STN-406 A Pair of Ming Dynasty Stone Bases with Carved Floral Design

(一對大型明代雕花石座) This is a very interesting Ming Dynasty carved stone base out of a pair. They are quite large, probably two feet or more in diameter each. The base is carved out of one piece of stone with three different shapes in one: the round top (圓), the hexagonal middle (六角), and a plain square bottom (方 ). Both the top and the middle section are carved with bold designs of different floral patterns with fully open blossom facing towards the front-a pattern seen often in Chinese woodwork from the Ming period. The carved design in the middle section, with various different depths of the surfaces, looks like a varied Ruyi (如意; to-your-wish) design with the flowers shaping like clouds, carved in a relieved style, and being housed in two cave-like spaces; while the flowers (with leaves) on the top section, though also carved in the relieved style, are contrarily and fully exposed to the view. This kind of playing with the concept of the Yin (陰; 陰刻) and the Yang (陽; 陽刻) is fairly common in Chinese woodwork and in stone work as well. Also, when one looks closely at the Ruyi design, the whole design actually looks like a face (臉; 獸面) as well with the middle being the “nose” and flowers being the “eyes”. And when looking at that “nose”, one also sees a slender figure-like carved feature. This type of personification is not uncommon in Chinese woodwork and other types of Chinese carving as well. This piece reminds me of the saying “seeing the world through a grain of sand” besides that I love its boldness in design!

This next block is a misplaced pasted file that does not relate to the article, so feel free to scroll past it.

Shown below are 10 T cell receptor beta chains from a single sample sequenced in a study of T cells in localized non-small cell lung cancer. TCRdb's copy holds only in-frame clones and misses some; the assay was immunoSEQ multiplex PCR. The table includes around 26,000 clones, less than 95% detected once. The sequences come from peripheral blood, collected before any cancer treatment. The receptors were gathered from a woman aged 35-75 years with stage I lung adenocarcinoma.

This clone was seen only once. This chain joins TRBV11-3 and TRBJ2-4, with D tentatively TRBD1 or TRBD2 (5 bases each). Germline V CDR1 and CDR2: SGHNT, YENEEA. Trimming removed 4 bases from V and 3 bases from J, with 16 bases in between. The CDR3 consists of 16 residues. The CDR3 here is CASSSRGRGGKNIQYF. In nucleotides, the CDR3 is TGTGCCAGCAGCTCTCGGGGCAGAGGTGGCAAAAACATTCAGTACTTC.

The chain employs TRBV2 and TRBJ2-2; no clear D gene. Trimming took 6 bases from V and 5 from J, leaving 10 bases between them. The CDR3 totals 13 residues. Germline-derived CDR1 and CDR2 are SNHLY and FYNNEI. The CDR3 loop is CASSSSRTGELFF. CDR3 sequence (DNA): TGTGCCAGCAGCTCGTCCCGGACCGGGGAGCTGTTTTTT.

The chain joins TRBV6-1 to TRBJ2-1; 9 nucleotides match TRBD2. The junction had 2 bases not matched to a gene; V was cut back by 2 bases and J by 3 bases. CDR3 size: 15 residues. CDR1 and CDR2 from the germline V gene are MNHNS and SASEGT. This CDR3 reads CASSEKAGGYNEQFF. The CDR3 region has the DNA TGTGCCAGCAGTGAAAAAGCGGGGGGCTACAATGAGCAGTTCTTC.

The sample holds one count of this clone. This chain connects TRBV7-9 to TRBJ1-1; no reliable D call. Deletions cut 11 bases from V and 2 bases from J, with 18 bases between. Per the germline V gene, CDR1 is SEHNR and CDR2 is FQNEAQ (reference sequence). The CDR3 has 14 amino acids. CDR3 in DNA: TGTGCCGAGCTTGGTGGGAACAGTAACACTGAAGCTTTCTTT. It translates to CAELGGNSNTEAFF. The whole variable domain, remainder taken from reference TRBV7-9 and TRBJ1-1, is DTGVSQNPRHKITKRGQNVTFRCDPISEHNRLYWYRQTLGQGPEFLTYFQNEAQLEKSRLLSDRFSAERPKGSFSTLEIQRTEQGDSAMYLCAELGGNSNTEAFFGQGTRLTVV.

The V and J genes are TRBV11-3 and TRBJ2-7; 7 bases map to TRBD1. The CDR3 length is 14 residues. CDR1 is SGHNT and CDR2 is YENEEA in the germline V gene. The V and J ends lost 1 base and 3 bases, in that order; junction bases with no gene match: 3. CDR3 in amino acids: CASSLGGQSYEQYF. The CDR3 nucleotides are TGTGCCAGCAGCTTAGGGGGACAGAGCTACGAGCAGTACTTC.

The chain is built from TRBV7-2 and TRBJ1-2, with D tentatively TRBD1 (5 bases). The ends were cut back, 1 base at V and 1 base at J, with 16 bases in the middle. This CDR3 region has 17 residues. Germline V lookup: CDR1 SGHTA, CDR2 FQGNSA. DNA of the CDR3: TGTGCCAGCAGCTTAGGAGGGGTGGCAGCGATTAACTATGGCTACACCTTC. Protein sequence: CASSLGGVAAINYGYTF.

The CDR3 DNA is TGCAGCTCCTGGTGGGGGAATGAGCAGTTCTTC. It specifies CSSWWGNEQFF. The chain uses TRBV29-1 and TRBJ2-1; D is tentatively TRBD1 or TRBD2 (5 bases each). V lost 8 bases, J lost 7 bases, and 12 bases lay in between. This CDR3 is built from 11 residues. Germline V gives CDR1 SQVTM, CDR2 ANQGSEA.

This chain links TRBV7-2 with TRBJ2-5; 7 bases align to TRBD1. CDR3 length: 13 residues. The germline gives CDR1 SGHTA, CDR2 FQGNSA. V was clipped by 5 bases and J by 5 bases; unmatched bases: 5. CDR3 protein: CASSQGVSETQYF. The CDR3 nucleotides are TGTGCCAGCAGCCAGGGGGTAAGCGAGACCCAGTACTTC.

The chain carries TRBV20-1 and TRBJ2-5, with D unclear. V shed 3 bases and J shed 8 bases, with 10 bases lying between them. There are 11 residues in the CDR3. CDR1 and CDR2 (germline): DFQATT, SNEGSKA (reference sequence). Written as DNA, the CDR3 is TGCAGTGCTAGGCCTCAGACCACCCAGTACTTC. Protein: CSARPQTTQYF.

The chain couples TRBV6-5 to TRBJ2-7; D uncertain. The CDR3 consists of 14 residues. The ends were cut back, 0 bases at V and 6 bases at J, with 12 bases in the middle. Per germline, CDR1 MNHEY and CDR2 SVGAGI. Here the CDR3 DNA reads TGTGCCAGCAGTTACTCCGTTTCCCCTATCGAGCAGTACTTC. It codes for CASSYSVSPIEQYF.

A Ruyi design often can shape like a cloud (雲朵), a Ling-Zhi (靈芝; Chinese medicinal mushroom), or a heart shape.

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